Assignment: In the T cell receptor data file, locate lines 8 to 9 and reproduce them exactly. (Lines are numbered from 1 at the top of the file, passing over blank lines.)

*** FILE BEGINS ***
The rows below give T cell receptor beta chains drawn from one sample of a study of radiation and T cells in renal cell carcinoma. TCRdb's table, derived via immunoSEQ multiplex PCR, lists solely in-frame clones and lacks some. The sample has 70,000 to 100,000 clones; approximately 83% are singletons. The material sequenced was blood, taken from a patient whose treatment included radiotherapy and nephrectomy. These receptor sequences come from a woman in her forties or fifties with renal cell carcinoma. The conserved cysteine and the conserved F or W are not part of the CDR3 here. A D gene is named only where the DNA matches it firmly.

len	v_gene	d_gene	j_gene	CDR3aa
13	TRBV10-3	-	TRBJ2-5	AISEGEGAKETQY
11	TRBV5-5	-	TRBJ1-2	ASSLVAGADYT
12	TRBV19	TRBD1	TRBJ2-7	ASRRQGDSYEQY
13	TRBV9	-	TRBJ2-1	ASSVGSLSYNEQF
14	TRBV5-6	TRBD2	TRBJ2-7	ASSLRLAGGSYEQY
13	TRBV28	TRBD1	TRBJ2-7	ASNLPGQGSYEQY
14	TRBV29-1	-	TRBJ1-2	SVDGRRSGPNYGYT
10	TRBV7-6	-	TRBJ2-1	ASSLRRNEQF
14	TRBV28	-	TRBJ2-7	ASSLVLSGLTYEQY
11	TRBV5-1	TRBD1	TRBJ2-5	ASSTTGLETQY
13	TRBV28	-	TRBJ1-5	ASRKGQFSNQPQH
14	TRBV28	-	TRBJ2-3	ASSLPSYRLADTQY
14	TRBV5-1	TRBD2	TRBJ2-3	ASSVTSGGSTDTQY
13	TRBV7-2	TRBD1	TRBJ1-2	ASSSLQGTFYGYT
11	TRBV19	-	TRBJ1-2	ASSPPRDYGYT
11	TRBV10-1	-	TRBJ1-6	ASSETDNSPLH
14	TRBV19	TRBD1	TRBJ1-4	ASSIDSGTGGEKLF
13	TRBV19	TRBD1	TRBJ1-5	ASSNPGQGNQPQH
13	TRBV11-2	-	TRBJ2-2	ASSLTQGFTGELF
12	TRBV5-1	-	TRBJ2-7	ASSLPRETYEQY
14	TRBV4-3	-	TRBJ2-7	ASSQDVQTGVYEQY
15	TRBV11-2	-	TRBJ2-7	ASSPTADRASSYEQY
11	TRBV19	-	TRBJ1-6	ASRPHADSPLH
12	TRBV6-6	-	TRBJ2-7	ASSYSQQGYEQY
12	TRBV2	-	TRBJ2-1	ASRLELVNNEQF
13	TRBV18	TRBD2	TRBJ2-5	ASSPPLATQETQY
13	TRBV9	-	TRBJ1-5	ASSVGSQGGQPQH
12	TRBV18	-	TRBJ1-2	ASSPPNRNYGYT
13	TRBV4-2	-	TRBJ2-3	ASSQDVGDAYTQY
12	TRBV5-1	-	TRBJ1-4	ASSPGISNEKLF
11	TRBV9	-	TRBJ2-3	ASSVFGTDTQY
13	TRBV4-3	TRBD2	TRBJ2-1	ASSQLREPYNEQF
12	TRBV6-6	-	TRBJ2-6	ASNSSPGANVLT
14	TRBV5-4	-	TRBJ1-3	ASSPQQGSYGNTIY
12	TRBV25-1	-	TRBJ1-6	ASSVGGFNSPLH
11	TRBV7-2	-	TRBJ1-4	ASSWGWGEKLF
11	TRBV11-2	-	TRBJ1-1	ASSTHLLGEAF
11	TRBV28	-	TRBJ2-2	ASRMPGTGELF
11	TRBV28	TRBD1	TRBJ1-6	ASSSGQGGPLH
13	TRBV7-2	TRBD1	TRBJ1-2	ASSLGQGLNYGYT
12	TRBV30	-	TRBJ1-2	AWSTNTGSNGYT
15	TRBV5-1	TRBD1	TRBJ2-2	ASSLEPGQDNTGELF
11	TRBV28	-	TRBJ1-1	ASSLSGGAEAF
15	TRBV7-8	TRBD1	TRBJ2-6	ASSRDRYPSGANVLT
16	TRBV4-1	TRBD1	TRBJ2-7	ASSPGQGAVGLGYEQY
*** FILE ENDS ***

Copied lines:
13	TRBV28	TRBD1	TRBJ2-7	ASNLPGQGSYEQY
14	TRBV29-1	-	TRBJ1-2	SVDGRRSGPNYGYT